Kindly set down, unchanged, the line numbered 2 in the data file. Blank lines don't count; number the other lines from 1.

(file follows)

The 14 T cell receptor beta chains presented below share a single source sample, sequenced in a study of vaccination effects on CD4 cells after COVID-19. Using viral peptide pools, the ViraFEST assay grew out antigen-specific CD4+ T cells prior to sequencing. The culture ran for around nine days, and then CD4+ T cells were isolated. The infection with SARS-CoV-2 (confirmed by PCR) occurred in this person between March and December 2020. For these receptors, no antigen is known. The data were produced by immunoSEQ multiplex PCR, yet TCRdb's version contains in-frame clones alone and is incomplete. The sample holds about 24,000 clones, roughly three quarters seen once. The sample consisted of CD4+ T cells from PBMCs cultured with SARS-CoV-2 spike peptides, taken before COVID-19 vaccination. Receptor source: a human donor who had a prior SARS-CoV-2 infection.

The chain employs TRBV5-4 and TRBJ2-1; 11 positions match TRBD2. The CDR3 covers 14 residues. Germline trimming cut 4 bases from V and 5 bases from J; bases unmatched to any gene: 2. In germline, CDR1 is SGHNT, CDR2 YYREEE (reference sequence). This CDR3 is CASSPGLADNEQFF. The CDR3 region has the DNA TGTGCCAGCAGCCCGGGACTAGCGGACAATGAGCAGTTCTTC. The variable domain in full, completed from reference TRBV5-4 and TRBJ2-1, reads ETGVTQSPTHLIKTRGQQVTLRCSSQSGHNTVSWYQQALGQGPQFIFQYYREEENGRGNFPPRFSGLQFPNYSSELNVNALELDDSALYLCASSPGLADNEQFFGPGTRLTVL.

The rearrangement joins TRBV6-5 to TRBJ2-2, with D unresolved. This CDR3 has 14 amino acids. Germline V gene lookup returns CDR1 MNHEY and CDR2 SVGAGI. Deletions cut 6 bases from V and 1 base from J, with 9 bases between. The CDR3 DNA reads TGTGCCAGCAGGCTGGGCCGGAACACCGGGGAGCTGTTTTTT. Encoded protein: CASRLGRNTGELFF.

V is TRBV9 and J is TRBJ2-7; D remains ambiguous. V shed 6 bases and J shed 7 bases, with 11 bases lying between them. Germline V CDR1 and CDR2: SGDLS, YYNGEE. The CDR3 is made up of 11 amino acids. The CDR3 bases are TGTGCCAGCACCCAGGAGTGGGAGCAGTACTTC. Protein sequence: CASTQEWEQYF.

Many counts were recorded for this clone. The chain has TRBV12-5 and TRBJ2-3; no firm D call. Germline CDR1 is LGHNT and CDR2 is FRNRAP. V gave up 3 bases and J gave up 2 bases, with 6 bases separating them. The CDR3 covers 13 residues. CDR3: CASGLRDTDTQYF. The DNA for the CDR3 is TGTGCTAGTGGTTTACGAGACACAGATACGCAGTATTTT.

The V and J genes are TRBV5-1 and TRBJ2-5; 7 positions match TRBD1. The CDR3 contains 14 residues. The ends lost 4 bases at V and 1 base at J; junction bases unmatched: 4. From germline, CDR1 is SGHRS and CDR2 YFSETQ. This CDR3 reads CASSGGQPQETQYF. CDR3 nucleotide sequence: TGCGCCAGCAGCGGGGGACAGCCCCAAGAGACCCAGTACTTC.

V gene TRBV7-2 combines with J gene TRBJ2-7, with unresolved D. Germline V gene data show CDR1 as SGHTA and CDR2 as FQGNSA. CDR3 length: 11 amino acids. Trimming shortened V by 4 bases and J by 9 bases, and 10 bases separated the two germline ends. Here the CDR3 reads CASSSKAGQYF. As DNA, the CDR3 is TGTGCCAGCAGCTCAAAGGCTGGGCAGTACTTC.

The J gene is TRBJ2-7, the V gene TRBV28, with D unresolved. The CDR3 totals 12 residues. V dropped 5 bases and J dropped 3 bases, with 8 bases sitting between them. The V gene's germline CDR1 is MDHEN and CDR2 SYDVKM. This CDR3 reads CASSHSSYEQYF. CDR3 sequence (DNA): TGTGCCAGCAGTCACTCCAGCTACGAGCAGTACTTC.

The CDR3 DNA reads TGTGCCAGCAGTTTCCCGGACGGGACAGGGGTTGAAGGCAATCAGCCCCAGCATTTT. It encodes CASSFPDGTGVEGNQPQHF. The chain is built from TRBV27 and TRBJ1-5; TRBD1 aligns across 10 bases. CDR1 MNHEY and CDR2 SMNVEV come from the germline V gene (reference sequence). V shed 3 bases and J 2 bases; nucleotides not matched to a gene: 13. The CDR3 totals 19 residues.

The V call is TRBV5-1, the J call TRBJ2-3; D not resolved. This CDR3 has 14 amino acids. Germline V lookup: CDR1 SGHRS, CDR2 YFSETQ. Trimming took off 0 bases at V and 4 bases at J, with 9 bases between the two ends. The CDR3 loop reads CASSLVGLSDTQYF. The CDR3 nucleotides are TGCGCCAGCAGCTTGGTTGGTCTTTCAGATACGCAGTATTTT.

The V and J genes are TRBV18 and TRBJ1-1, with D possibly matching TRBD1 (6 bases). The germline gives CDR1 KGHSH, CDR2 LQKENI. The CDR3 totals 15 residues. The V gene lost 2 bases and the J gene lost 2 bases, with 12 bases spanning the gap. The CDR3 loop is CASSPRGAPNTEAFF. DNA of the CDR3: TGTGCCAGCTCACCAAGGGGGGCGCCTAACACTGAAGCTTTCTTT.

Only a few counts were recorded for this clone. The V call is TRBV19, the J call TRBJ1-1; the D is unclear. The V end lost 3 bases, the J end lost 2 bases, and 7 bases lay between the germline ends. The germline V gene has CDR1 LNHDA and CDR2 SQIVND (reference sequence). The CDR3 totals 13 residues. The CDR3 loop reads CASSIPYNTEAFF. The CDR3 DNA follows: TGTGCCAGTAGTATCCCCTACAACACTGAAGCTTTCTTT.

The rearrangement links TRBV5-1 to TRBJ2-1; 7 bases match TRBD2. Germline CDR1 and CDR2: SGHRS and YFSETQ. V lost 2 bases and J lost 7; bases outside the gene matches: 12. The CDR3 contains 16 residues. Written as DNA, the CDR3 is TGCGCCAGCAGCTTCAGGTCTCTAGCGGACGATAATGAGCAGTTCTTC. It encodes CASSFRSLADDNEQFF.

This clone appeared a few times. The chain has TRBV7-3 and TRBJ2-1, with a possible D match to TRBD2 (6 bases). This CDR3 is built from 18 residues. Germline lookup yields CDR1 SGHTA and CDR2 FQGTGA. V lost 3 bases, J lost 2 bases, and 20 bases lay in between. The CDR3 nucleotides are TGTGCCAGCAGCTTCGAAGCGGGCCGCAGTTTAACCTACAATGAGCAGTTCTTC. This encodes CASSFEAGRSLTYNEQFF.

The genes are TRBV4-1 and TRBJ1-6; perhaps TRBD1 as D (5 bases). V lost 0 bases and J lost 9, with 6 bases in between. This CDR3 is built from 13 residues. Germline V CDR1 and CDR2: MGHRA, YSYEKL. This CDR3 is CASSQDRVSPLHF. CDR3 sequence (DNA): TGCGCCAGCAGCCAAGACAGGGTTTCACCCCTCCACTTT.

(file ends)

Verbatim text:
The chain employs TRBV5-4 and TRBJ2-1; 11 positions match TRBD2. The CDR3 covers 14 residues. Germline trimming cut 4 bases from V and 5 bases from J; bases unmatched to any gene: 2. In germline, CDR1 is SGHNT, CDR2 YYREEE (reference sequence). This CDR3 is CASSPGLADNEQFF. The CDR3 region has the DNA TGTGCCAGCAGCCCGGGACTAGCGGACAATGAGCAGTTCTTC. The variable domain in full, completed from reference TRBV5-4 and TRBJ2-1, reads ETGVTQSPTHLIKTRGQQVTLRCSSQSGHNTVSWYQQALGQGPQFIFQYYREEENGRGNFPPRFSGLQFPNYSSELNVNALELDDSALYLCASSPGLADNEQFFGPGTRLTVL.